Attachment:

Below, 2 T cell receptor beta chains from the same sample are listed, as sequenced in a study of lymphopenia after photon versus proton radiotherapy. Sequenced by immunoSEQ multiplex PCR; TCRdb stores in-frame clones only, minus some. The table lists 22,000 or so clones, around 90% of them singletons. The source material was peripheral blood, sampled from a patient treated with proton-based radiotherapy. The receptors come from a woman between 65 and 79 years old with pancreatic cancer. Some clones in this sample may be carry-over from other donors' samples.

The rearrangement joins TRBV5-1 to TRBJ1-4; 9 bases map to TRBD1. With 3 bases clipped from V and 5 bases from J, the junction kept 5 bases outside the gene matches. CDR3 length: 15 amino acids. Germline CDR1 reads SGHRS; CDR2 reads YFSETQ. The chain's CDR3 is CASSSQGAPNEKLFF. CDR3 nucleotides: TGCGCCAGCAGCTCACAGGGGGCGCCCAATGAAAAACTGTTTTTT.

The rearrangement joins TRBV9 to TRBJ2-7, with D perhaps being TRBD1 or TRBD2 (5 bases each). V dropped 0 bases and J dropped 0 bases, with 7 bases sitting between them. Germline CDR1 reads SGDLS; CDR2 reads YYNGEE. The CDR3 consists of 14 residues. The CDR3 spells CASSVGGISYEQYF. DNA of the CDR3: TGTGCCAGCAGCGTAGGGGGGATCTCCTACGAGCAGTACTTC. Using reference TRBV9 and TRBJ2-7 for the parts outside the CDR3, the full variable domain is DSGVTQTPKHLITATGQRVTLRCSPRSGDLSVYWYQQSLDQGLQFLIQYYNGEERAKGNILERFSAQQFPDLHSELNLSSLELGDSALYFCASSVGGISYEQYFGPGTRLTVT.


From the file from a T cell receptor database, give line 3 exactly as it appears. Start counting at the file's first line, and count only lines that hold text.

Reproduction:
The rearrangement joins TRBV9 to TRBJ2-7, with D perhaps being TRBD1 or TRBD2 (5 bases each). V dropped 0 bases and J dropped 0 bases, with 7 bases sitting between them. Germline CDR1 reads SGDLS; CDR2 reads YYNGEE. The CDR3 consists of 14 residues. The CDR3 spells CASSVGGISYEQYF. DNA of the CDR3: TGTGCCAGCAGCGTAGGGGGGATCTCCTACGAGCAGTACTTC. Using reference TRBV9 and TRBJ2-7 for the parts outside the CDR3, the full variable domain is DSGVTQTPKHLITATGQRVTLRCSPRSGDLSVYWYQQSLDQGLQFLIQYYNGEERAKGNILERFSAQQFPDLHSELNLSSLELGDSALYFCASSVGGISYEQYFGPGTRLTVT.